As for patients with suspected myocarditis or other myocardial involvement associated with the virus itself, Bhave said Figure 3 in the document is useful for showing the pathway to follow for evaluation and management. It could really apply to any patient admitted with COVID-19, she said, as it’s based on the initial suspicion of a cardiac problem. “If the suspicion is low [and] it’s a patient with minimal oxygen requirement and they’re improving well, then you might not do any testing,” she explained. “But if they have very high heart rates or they’re very short of breath or they’re having any chest pain, then you would go down this route of doing triad testing”—with ECG, echocardiography, and troponin measurement—“and then further evaluation based on your clinical suspicion.”

A key takeaway for patients with myocarditis or other myocardial involvement “is that these people really should be managed at centers with advanced heart failure capability,” Bhave said. “If you’re really worried that this patient is not going to do well, then have a low threshold for transferring to an advanced heart failure center.”


For the section on PASC, the experts divided the group in two. Those with PASC-cardiovascular disease have conditions with a definitive diagnosis, things like myocarditis, pericarditis, new or worsening ischemia due to obstructive coronary disease, microvascular dysfunction, nonischemic cardiomyopathy, thromboembolism, and arrhythmia. Patients with PASC-cardiovascular syndrome, in contrast, have test results—from ECG and echocardiography, for instance—that are either normal or are unable to explain the symptoms that persist several weeks after recovery from COVID-19.

There still is not much evidence from large studies to guide the management of these types of patients, “and so we thought that having expert consensus on the best means of evaluating and treating them would be really useful guidance to the cardiology community, and also to primary care docs.”

In general, the recommendation for patients with PASC “is absolutely go and be evaluated at a minimum by your primary care physician, have basic lab testing and EKG and echo [performed],” Bhave said. “If any of those things are abnormal, you should absolutely see a cardiologist, or if your symptoms are prolonged for many weeks and they’re really impacting your quality of life, it’s probably still worth seeing a cardiologist so we can offer some advice as to how to improve your symptoms.”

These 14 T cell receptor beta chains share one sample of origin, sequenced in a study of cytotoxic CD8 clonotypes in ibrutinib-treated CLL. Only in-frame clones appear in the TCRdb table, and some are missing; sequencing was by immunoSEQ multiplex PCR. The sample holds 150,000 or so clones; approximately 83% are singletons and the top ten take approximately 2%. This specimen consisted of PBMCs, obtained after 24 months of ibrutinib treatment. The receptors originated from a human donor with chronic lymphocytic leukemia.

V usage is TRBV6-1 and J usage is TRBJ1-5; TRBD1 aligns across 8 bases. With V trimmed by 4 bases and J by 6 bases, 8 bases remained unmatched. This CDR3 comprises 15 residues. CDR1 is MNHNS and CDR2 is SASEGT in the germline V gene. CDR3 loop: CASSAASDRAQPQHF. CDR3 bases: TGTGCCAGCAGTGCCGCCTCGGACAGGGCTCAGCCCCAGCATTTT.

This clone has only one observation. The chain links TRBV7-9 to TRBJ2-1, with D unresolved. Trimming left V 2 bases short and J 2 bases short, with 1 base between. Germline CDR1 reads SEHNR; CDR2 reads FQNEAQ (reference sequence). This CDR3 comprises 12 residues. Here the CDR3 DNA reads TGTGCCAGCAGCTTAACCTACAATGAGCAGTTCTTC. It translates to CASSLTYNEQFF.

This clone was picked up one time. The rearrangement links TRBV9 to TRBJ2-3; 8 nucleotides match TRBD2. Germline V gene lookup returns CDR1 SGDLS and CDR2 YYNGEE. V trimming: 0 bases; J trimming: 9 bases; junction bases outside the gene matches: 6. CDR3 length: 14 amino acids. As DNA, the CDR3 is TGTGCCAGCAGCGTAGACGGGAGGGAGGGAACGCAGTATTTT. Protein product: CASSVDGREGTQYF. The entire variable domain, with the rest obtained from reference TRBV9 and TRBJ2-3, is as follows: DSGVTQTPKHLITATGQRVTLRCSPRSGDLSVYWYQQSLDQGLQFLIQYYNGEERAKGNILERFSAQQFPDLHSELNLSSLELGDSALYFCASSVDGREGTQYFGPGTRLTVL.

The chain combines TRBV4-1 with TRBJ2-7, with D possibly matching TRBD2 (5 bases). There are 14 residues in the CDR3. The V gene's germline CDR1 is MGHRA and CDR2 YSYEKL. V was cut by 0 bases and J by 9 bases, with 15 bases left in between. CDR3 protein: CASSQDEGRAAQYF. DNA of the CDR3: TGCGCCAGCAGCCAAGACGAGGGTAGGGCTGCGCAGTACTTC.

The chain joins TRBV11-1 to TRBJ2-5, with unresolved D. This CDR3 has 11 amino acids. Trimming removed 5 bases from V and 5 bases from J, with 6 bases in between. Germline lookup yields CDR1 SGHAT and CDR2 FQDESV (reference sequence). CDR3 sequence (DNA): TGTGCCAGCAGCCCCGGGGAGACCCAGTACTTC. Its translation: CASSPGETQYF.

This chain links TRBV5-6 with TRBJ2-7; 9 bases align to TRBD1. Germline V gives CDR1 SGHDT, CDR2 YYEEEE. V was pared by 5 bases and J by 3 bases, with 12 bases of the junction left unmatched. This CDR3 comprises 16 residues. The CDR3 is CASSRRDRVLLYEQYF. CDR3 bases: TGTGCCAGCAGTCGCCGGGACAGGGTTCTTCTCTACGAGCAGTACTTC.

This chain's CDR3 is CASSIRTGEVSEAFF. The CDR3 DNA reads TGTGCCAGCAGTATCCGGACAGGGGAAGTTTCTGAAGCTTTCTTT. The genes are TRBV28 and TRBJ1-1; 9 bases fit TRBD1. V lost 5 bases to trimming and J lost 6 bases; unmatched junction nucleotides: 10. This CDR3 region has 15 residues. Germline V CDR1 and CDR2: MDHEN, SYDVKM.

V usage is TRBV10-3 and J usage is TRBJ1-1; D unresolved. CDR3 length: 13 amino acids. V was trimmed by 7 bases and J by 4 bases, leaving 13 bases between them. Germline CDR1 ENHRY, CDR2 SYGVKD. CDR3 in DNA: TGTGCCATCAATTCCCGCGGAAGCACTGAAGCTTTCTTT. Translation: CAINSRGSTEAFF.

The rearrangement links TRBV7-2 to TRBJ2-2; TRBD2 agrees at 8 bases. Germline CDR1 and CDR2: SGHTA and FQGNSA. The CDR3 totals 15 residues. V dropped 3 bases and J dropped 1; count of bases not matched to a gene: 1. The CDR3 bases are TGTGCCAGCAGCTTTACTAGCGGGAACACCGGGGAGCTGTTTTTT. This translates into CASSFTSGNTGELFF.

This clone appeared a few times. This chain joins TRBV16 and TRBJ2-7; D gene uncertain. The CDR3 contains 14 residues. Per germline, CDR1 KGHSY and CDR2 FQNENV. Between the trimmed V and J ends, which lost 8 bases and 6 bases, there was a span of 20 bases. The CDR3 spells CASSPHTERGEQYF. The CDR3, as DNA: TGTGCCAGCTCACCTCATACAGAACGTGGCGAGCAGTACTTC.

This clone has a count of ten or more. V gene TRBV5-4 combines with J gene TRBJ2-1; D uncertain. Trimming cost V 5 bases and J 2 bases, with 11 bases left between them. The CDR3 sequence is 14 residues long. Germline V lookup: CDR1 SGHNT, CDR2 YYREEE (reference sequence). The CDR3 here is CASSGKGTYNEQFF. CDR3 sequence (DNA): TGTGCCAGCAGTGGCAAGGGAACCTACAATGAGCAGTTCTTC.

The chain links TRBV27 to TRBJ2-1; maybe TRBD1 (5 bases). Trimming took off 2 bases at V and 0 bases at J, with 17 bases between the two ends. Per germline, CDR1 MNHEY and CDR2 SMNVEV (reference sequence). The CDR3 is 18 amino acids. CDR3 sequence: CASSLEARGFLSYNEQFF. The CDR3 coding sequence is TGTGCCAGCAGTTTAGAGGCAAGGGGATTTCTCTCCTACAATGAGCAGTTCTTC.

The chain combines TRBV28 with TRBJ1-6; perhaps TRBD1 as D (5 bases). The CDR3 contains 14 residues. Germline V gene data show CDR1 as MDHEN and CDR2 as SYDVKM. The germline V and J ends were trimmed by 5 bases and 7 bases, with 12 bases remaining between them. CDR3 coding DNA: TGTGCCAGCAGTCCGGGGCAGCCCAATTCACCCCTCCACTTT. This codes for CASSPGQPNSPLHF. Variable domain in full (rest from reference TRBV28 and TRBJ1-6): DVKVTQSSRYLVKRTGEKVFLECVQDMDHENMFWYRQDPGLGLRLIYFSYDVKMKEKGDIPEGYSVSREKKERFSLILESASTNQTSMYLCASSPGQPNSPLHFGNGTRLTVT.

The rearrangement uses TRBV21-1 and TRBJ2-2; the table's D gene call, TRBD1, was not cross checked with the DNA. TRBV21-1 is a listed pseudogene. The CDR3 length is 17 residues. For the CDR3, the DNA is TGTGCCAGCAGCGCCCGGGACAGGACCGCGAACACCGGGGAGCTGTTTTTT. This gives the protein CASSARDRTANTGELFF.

Often these patients can’t perform upright exercise, and an option for relieving symptoms is recumbent or semirecumbent exercise—rowing, recumbent bicycling, and swimming, for example. Patients should start at a low level of activity and gradually work their way up as the body gets used to it, Bhave advised. Some medications may be beneficial in patients with lingering symptoms, but evidence to support their use in PASC is limited, she noted.

PASC is a huge quality-of-life issue that requires serious attention, Bhave underscored, saying, “We want to drive home the point that patients who are not feeling well really deserve continued evaluation and management.” Sometimes these patients do not have their symptoms taken seriously because there are no abnormal test results, but they should continue to seek help from their primary care physicians and, if needed, a specialist, she stressed.

Return to Play

Another area that has received extensive media attention during the pandemic is the potential cardiovascular impact of COVID-19 in athletes, including when it’s safe to return to action.

“At one point there was a lot of trepidation about young athletes and myocarditis risk, and now a good deal of research has shown that for the vast majority of active people, it’s safe to go back to exercise once you’re asymptomatic with the caveat that if you’ve had cardiac symptoms, you might need some further evaluation,” Bhave said.

The authors recommend triad testing. “If those are all normal and you’re starting to feel better, then you can gradually resume your exercise,” Bhave said. “But if there are any abnormalities there, then cardiac MRI is usually helpful to see if you have any evidence of heart muscle inflammation.”

Performing cardiac MRI on every athlete who has had COVID-19 isn’t warranted, she stressed. “We now know that the incidence of serious abnormalities on those studies is very low, and it’s generally low yield to do those tests unless the patient has symptoms or some abnormality on the more-basic testing.”

ACC experts have weighed in on the return-to-play issue throughout the pandemic, and Bhave said the recommendations in the decision pathway do not represent a major change from what has been released previously.

Todd Neale is the Associate News Editor for TCTMD and a Senior Medical Journalist. He got his start in journalism at …

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  • Bhave and Gluckman report no relevant conflicts of interest.